Prices were up about $45,000, according to a consultant’s survey, but one homebuilder says that’s all taken up by the fast-rising cost of materials.

Dennis Rodkin

Crain’s Chicago Business

August 5, 2021

M/I Homes
A rendering of a pair of townhouses on Geranium Way in M/I Homes’ Meadow Square development in Rolling Meadows.

Local new-home sales in the Chicago area lost much of their early 2021 vigor in the spring, largely because prices jumped as building-material costs spiked. Also, inventory was unable to keep up with high pandemic-era demand.

After a first quarter when sales were about 76 percent above the norm, sales in the second quarter were ahead of average by about 13 percent, according to a report released today by Tracy Cross Associates, a Schaumburg-based consultant to the homebuilding industry.

“What happened in the second quarter is that with supply-chain issues and the cost of materials, builders really had no choice but to move prices up,” said Erik Doersching, executive vice president of Tracy Cross. 

At the region’s five largest homebuilders, prices went up an average of $45,000 between the second quarter of 2020 and the same period in 2021, according to Cross’ analysis.

One prolific homebuilder confirmed Cross’ observation about prices.

“I’ve raised prices by 45 grand since the beginning of the year” at the Lexington Trace development in west suburban Warrenville, said Jeff Benach, the principal of Chicago-based Lexington Homes. 

Benach said that because of rising commodity prices, “my margins are still at or below what they were at the beginning of the year. My costs have been going up faster than my prices.” 

Even with the price increases, Benach said, his sales have been far faster than expected. He rolled out Lexington Trace about a year ago, expecting to sell its 106 units in roughly two years. As of today he has four or five homes left to sell there. 

“We’re going to get out of there a little over a year earlier than planned,” Benach said. 

If sticker shock from high prices has turned away some potential buyers, Bob and Mary Aloisio of Dream Town Realty haven’t seen it. To the contrary, they had clients who were interested in a three-bedroom townhouse under construction on Geranium Way in Rolling Meadows. In February, developer M/I Homes was asking $343,600 for the home, in the Meadow Square development.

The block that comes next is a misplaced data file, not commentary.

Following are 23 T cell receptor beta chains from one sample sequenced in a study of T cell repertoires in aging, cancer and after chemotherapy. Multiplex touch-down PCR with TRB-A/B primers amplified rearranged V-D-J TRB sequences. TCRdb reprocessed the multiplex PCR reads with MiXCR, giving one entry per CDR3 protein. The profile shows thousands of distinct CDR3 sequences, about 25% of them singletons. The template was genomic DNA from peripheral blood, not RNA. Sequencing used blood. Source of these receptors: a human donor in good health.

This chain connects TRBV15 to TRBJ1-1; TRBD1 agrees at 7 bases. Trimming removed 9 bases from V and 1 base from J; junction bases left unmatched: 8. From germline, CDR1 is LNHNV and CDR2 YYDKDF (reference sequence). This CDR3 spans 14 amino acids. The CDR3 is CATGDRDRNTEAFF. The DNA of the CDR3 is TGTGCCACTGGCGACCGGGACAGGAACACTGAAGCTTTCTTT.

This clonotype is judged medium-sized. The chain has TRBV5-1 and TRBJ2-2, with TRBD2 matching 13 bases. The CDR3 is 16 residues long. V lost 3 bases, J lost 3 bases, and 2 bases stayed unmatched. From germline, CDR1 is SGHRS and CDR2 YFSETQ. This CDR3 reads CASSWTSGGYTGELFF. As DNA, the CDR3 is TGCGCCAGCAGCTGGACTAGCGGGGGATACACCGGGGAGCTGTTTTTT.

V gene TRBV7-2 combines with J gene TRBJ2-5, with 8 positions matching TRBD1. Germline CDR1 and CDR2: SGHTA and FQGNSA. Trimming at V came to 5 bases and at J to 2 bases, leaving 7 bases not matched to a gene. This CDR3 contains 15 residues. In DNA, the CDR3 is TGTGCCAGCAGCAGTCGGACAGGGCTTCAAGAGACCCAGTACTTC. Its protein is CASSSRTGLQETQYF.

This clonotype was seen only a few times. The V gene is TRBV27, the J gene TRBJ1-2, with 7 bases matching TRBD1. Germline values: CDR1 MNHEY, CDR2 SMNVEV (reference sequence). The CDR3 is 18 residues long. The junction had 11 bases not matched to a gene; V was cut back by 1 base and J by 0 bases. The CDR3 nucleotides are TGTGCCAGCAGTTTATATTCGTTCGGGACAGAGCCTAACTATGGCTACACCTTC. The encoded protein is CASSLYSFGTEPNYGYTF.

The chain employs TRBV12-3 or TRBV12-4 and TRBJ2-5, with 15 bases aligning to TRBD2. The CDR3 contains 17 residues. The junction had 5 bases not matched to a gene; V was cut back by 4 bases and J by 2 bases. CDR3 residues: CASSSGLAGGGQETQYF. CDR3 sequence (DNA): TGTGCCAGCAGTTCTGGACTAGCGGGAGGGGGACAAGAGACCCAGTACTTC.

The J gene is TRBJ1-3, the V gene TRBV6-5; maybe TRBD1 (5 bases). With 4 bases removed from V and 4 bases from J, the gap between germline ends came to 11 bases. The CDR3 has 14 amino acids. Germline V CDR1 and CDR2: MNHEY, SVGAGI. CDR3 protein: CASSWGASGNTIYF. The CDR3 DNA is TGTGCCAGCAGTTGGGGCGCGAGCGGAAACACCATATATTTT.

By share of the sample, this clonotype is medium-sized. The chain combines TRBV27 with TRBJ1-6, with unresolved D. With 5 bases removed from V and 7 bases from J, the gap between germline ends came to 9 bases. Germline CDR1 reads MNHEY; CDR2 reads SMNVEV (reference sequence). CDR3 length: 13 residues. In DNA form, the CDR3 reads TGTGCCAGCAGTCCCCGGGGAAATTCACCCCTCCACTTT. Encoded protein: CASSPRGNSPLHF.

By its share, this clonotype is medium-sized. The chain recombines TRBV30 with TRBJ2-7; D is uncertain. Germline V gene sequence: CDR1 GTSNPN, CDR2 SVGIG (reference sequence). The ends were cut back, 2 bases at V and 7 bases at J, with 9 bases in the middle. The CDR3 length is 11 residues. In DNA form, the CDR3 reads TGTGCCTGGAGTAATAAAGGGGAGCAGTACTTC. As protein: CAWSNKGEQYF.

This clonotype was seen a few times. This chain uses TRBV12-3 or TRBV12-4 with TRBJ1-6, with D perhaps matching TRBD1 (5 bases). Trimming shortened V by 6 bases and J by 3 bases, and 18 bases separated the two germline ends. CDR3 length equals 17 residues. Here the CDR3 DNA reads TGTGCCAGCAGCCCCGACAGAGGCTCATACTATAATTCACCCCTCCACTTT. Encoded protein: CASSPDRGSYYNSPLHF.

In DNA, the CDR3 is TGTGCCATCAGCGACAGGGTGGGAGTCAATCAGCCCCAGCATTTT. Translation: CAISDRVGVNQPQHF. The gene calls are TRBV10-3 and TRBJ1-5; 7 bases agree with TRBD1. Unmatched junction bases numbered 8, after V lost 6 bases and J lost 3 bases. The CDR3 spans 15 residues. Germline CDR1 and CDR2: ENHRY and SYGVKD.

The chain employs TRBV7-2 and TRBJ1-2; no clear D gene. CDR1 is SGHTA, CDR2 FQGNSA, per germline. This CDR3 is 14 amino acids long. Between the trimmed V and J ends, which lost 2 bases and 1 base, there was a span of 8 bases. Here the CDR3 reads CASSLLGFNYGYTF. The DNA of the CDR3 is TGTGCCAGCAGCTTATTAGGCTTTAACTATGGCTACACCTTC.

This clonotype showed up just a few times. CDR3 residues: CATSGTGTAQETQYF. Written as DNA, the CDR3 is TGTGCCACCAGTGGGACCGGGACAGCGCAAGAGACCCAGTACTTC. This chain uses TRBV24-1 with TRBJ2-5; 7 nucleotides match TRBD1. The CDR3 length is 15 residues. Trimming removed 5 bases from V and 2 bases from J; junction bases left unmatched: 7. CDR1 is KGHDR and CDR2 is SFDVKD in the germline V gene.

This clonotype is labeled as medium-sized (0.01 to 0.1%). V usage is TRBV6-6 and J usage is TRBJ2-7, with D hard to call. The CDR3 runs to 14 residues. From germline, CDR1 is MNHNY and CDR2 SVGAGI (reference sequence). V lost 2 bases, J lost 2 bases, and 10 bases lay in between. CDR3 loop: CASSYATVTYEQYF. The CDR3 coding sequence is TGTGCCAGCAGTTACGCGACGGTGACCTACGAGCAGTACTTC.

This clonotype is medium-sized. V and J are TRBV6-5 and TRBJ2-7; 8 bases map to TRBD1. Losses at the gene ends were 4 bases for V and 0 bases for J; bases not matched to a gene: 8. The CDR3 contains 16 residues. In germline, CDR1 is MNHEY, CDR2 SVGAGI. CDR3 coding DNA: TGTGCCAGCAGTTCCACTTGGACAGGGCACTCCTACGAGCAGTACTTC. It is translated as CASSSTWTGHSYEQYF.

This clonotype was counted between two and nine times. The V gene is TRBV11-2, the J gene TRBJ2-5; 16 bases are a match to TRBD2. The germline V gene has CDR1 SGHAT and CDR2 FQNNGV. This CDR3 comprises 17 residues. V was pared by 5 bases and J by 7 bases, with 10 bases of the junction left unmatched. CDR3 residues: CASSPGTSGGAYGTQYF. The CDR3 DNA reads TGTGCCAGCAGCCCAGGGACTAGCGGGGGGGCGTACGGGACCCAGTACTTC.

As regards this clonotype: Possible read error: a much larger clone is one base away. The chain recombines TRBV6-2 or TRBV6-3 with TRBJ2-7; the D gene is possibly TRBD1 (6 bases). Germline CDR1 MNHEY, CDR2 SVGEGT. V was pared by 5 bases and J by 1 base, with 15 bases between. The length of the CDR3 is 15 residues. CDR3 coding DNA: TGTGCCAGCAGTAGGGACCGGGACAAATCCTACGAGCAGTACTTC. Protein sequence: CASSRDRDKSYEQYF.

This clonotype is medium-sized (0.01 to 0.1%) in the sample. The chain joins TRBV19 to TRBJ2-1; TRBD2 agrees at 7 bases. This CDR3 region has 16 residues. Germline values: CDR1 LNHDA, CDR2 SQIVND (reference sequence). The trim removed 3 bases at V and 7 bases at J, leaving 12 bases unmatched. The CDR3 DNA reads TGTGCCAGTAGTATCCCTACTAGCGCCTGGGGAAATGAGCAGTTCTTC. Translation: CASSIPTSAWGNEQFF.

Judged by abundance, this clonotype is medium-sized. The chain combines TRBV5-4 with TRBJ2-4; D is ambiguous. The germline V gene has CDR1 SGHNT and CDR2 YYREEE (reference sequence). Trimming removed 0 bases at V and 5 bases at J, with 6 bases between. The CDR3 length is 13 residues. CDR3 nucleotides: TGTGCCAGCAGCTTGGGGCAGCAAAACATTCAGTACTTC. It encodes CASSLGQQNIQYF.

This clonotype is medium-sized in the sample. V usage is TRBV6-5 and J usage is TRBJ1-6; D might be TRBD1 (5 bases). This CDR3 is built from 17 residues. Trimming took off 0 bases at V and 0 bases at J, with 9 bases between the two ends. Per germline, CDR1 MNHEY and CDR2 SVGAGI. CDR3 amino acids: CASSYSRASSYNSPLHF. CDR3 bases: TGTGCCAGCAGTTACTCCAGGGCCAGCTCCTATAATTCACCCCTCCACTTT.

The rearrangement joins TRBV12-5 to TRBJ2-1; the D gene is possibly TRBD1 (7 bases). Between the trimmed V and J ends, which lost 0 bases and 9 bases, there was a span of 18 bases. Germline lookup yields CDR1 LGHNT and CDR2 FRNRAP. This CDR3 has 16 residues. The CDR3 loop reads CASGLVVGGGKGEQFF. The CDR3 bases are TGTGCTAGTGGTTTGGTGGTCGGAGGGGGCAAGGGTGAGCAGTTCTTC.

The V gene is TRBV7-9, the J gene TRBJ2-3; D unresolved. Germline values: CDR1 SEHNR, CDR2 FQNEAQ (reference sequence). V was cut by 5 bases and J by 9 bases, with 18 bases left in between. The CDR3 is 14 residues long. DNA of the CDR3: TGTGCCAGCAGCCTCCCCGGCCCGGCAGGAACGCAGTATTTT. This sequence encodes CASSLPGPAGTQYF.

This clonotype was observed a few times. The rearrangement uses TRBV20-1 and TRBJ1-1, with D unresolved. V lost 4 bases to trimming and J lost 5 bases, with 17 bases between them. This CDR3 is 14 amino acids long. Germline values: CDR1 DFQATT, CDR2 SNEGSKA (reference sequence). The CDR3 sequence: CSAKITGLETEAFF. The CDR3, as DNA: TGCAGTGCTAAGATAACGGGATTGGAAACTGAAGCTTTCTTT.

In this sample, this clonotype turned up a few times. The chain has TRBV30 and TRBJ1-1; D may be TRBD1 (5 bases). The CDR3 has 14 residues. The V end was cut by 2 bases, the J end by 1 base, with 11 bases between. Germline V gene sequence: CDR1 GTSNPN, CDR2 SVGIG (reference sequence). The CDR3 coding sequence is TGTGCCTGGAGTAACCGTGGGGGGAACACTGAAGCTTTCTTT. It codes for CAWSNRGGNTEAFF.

When supply chain problems began to slow down homebuilding all over the country, the developer put a one-month pause on deliveries “and said, ‘when this one is ready, the price will be about 15 to 20 percent higher,’” Bob Aloisio said. 

The buyers were willing to accept both the delay and the higher price. On June 21 they closed on the purchase at $391,570, or 14 percent over the February asking price. 

Doersching said builders’ supply hasn’t been keeping up with demand, regardless of the price increases. Despite a vibrant housing market since a few months into the pandemic, only four new developments started during the second quarter, Doersching said. 

“More typical would be 15, plus or minus,” he said. The shortage is partly because the upturn in the housing market came as a surprise, too fast for builders to get land and plans out in time. Another factor, both Doersching and Benach said, is that municipalities’ approvals process has been slower because of having to set up virtual meetings and other pandemic-related changes in the process. 

Rising prices shifted new homebuyers’ attention to a more affordable product: townhouses and condominiums. Builders sold 592 attached homes—townhouses and condos—in the second quarter in the Chicago area, an increase of 26 percent from a year earlier, Cross reported. Single-family home sales totaled 704, an increase of 11 percent from the year before. 

The shift was most pronounced at developments by Lennar, the Miami-based builder that sold the most Chicago-area new homes during the quarter. In the second quarter of 2020, Lennar’s sales were about two-thirds single-family homes, one-third attached homes. A year later, the mix was half and half. 

Altogether, builders sold 1,296 new homes in the Chicago area during the second quarter, according to the Cross report, compared to 1,257 in the same period of 2020. 

That’s an increase of 3.1 percent, but because 2020 was an unusual year, Crain’s also looked at average sales during the quarter from the past three years and found that sales were up 13 percent from that figure. Thanks to the first quarter’s big increase in sales, Chicago-area new-home sales in the first half of the year were up about 38 percent from the first six months of 2020. Doersching said he doesn’t foresee surges in coming quarters and expects the year to end with sales up about 10 percent from 2020.